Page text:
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Atmospheric Structure and Dynamics

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Over the last several years, our group has been using various passive remote sensing techniques, mainly Global Positioning System (GPS) but also Very-Long Baseline Interferometry (VLBI) and Water Vapor Radiometers (WVR), to determine the local structure and the dynamics of the neutral atmosphere. Specific achievements include the development of an isotropic mapping function, the first stochastic filter applied to the analysis of geodetic data, the first observations and modeling of horizontal gradients in the wet atmosphere, theoretical studies on the effects of turbulence on the estimation of gradient parameters, and the determination of the vertical atmospheric structure using small-scale horizontal GPS networks.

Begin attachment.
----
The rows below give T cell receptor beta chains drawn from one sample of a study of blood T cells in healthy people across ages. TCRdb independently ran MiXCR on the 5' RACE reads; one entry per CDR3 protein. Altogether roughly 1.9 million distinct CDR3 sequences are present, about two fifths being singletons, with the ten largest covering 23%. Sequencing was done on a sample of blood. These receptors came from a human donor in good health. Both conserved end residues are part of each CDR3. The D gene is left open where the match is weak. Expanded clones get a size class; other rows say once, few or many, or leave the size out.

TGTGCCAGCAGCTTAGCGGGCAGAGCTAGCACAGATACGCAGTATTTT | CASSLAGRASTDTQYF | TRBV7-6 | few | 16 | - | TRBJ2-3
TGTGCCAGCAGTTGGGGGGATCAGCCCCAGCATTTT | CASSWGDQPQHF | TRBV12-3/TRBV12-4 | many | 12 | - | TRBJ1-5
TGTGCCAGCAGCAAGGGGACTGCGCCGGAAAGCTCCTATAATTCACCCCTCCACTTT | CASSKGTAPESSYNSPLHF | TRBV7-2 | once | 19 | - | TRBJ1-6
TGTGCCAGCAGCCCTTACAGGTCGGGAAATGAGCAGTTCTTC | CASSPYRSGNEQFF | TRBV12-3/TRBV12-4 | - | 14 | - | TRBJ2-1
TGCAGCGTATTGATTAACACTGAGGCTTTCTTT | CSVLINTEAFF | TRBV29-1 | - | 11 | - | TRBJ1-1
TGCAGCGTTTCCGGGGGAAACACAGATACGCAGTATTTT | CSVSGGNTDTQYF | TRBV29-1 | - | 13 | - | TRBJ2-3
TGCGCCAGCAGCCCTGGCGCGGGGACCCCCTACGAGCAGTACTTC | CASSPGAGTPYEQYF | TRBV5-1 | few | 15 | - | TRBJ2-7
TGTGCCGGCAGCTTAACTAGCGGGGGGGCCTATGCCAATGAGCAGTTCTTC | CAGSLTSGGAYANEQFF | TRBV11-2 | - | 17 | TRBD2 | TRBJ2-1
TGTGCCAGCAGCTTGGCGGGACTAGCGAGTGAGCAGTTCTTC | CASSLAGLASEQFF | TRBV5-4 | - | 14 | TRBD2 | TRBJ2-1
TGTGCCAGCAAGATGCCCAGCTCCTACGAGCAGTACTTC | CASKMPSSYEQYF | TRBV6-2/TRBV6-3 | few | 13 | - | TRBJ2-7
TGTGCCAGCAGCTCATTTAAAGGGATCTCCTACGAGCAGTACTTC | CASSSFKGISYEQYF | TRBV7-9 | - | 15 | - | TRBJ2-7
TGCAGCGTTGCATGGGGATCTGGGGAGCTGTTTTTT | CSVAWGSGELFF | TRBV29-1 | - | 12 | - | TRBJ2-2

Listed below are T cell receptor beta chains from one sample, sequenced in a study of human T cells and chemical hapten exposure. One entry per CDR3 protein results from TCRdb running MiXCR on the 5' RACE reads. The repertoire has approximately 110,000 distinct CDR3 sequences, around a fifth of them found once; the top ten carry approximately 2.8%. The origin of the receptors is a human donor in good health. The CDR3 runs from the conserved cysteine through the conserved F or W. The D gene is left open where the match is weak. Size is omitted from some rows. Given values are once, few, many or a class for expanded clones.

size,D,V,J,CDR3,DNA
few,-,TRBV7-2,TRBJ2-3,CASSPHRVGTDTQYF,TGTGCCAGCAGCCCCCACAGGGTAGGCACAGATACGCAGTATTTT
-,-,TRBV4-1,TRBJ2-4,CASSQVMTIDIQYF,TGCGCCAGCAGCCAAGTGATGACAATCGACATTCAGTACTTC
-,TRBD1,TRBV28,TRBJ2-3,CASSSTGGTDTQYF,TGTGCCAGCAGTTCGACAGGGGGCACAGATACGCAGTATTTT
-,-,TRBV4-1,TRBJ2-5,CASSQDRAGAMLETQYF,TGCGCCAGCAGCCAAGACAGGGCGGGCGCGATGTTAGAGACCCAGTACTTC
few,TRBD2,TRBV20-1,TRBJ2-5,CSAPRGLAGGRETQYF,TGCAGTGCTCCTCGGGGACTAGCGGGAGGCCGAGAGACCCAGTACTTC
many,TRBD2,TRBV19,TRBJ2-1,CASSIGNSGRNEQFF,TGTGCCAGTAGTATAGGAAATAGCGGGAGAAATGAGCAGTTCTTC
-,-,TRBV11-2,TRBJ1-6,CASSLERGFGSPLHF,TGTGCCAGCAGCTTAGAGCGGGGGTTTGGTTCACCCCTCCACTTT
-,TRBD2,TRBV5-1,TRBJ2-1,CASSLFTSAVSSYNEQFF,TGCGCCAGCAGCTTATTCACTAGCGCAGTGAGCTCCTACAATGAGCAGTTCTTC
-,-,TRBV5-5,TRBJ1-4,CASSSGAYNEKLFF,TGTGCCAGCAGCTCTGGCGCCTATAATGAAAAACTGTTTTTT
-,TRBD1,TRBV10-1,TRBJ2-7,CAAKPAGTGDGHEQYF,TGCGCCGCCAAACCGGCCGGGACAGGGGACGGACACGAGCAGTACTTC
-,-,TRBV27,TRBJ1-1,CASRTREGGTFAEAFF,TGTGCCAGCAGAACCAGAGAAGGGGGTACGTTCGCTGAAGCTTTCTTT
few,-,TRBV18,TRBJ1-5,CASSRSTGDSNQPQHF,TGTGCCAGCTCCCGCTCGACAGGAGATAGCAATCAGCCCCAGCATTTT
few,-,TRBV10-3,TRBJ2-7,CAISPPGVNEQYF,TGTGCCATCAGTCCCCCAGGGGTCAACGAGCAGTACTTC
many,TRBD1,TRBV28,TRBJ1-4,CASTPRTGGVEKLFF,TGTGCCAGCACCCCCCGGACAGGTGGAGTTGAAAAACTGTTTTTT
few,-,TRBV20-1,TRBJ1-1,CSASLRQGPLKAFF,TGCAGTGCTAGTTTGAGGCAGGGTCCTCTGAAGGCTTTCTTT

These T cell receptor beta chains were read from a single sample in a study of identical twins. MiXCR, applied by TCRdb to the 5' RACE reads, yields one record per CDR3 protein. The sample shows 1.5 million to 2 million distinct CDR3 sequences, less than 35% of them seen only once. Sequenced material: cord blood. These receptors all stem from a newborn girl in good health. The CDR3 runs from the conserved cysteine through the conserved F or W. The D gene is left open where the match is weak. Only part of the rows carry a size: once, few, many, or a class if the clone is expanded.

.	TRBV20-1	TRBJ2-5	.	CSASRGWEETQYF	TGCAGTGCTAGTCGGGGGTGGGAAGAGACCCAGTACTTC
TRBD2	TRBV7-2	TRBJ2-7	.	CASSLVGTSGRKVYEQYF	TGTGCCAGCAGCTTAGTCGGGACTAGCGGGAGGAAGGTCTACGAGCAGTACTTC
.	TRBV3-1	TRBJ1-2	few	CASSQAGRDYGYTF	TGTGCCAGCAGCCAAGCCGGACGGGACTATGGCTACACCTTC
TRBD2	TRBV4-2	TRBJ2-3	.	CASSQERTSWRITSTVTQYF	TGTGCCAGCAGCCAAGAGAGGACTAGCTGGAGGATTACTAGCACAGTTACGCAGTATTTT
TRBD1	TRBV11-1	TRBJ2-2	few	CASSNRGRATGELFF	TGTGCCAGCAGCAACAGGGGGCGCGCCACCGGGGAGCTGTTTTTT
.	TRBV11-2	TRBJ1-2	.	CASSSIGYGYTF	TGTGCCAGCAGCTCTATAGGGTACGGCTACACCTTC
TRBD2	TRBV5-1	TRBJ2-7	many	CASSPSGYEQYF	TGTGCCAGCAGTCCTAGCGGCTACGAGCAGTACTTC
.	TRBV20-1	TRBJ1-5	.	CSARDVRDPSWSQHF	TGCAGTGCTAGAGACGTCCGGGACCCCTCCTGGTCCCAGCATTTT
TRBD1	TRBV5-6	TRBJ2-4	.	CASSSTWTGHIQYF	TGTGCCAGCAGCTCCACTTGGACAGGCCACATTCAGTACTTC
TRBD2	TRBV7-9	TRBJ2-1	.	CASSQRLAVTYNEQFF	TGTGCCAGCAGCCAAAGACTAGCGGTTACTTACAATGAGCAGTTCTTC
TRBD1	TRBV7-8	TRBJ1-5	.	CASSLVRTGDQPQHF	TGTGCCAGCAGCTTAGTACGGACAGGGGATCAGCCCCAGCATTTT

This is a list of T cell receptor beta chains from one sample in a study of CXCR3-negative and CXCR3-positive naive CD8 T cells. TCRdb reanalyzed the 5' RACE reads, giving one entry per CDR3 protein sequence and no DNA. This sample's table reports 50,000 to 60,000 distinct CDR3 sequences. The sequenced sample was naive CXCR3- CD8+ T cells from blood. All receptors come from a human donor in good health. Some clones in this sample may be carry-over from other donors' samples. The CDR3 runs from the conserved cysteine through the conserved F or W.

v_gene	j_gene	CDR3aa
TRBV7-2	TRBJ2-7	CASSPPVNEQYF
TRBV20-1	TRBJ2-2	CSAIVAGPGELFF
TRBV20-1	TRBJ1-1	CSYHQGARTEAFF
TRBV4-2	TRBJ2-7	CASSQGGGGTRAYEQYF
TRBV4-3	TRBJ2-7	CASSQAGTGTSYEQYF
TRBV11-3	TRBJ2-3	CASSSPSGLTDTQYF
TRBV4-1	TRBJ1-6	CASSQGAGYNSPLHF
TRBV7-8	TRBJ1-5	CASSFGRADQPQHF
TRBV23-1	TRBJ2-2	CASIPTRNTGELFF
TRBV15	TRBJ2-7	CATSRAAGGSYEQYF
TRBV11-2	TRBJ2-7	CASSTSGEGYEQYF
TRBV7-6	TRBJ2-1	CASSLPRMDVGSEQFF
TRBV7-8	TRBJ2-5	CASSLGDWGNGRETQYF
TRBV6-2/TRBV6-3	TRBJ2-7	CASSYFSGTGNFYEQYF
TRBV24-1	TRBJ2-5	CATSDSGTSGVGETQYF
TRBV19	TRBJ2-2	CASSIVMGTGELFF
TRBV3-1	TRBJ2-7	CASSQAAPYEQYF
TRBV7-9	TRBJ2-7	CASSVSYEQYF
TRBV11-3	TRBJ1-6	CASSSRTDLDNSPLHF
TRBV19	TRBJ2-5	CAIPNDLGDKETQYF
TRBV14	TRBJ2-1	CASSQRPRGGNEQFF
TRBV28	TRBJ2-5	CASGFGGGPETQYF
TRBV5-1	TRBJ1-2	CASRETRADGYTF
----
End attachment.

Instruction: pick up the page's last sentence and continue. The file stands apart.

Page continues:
Currently, we are continuing to extend our theoretical/experimental approach to investigate relatively complicated atmospheric structures, including turbulence, and the possibility of atmospheric profiling in severe weather environments. We are also investigating the limitations in the fundamental assumption that water vapor is a passive tracer that reveals the structure of the atmosphere at all spatial and temporal scales. These studies are extremely important for measurements near sources of water vapor such as the ocean. This research requires careful comparisons between observables obtained from different techniques that have different sensitivities.

These activities are funded by the Forecast Systems Laboratory (FSL) of the National Oceanic and Atmospheric Administration (NOAA), the National Science Foundation (NSF), and the Smithsonian Institution (SI).

For further information contact:

Dr. Pedro Elosegui
Harvard-Smithsonian Center for Astrophysics
60 Garden St, MS 42
Cambridge, MA 02138-1516
(617) 496-7645